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Re: SVG Color 1.2 WD: Lab colors

From: Chris Lilley <chris@w3.org>
Date: Fri, 9 Jul 2010 14:39:24 +0200
Message-ID: <1406770817.20100709143924@w3.org>
To: Jeremias Maerki <dev@jeremias-maerki.ch>
CC: www-svg@w3.org
On Wednesday, June 23, 2010, 9:58:27 AM, Jeremias wrote:

JM> Dear WG,

JM> I'm now in the implementation phase for enhanced color support in Apache FOP
JM> and Apache Batik. I'm still building the color infrastructure for the
JM> PDF library, and that's where I noticed that the Lab colors in SVG Color
JM> 1.2 WD may be a bit underspecified. PDF and PostScript require a white
JM> point (D50, D65 etc. as XYZ coordinates) when defining a L*a*b* color
JM> space. The black point is optional and defaults to [0,0,0]. The spec
JM> doesn't say if a particular white point is assumed 

You are correct that its underspecified. I was assuming a D65 whitepoint but should have stated that. 

Furthermore, several widely used RGB colour spaces use a D50 whitepoint. It should therefore be possible to go from there to LAB without involving an adaptation transform.

So there is a need to be able to specify the whitepoint. 


JM> or if it is dependent
JM> on the user agent (meaning it's configured in the application). It may
JM> be useful to clarify that. I suspect that we don't have to care about
JM> the black point. I haven't seen any indication that this is widely used
JM> (relatively speaking).

I tend to agree that an implicit black point of 0,0,0 will be fine.

JM> I'm not sure if it makes sense, but the spec might be changed to:

JM> <fallback> cielab(<Lightness>, <a>, <b>,
JM> [<IlluminantName>|<WhitePointX>, <WhitePointY>, <WhitePointZ>])
JM> |
JM> <fallback> cielchab(<Lightness>, <Chroma>, <Hue>,
JM> [<IlluminantName>|<WhitePointX>, <WhitePointY>, <WhitePointZ>]) 

JM> <IlluminantName> is the name for a standard illuminant like "D50" or
JM> "D65" provided for convenience. Implementations should assume "D65" when
JM> no explicit white point is given 

Yes. To avoid needless verbosity, an implied white point should be provided if none is specified; and the commonest whitepoints should be accessible by keyword rather than having to provide the chromaticity coordinates.

JM> and should at least support the values
JM> "D50" and "D65" which are the most often used. 

Yes, those two are the most often used, with D65 the most common. A couple of oddball older spaces use illuminant C (which is a bad idea,  I think, but that can be expressed using the).

JM> Alternatively, an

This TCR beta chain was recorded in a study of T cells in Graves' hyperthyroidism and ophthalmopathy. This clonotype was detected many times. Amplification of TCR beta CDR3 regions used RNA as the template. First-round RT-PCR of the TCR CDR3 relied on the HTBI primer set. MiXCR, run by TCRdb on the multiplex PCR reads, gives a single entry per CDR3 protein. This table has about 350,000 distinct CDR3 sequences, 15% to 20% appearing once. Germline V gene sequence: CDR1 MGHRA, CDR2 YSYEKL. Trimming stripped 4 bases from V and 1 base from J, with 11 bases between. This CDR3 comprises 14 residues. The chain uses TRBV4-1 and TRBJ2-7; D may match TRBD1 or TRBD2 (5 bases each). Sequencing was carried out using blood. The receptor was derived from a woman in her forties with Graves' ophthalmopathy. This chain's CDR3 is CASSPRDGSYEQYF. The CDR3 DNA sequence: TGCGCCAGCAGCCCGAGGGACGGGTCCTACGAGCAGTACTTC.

JM> explicit white point expressed in CIE XYZ coordinates can be supplied.

There are (at least) four reasonable ways to specify an illuminant; I wonder which would be more useful?

Dnn (only for daylight illuminants, with a colour temperature of nn00 degrees).

Absolute X, Y, Z

Absolute Y and relative (chromaticity) x,y

Black body colour temperature, in K. (only for neutral blackbody radiators)

Lindbloom gives equasions to convert an arbitrary daylight illuminant Dnn to the chromaticity coordinates
http://www.brucelindbloom.com/index.html?Eqn_XYZ_to_RGB.html

of those, the Dnn notation is common and the absolute XYZ seems to be the next most common.

JM> As an implementation-note: neither PDF nor PostScript directly support
JM> CIE LCHab directly. Instead these colors will have to be converted to
JM> L*a*b* for PDF and PS.

Yes - but the conversion is trivial. C,H is the polar form of a,b.

CIE LCHab is useful as an interpolation colour space, and is useful for animation (hue and chroma (~= saturation) can be separately animated. So its a good fit for SVG and easily converted to the rectilinear form of LAB if producing PDF.

I am tending to believe that the spec should also specify the Bradford adaptation transform when converting colours between colourspsaces that use a different illuminant.

JM> References:
JM> - http://en.wikipedia.org/wiki/D65
JM> - http://en.wikipedia.org/wiki/Lab_color_space

JM> I hope that's useful.

It is, very much so. 

JM> Jeremias Maerki





-- 
 Chris Lilley                    mailto:chris@w3.org
 Technical Director, Interaction Domain
 W3C Graphics Activity Lead
 Co-Chair, W3C Hypertext CG
Received on Friday, 9 July 2010 12:42:04 GMT

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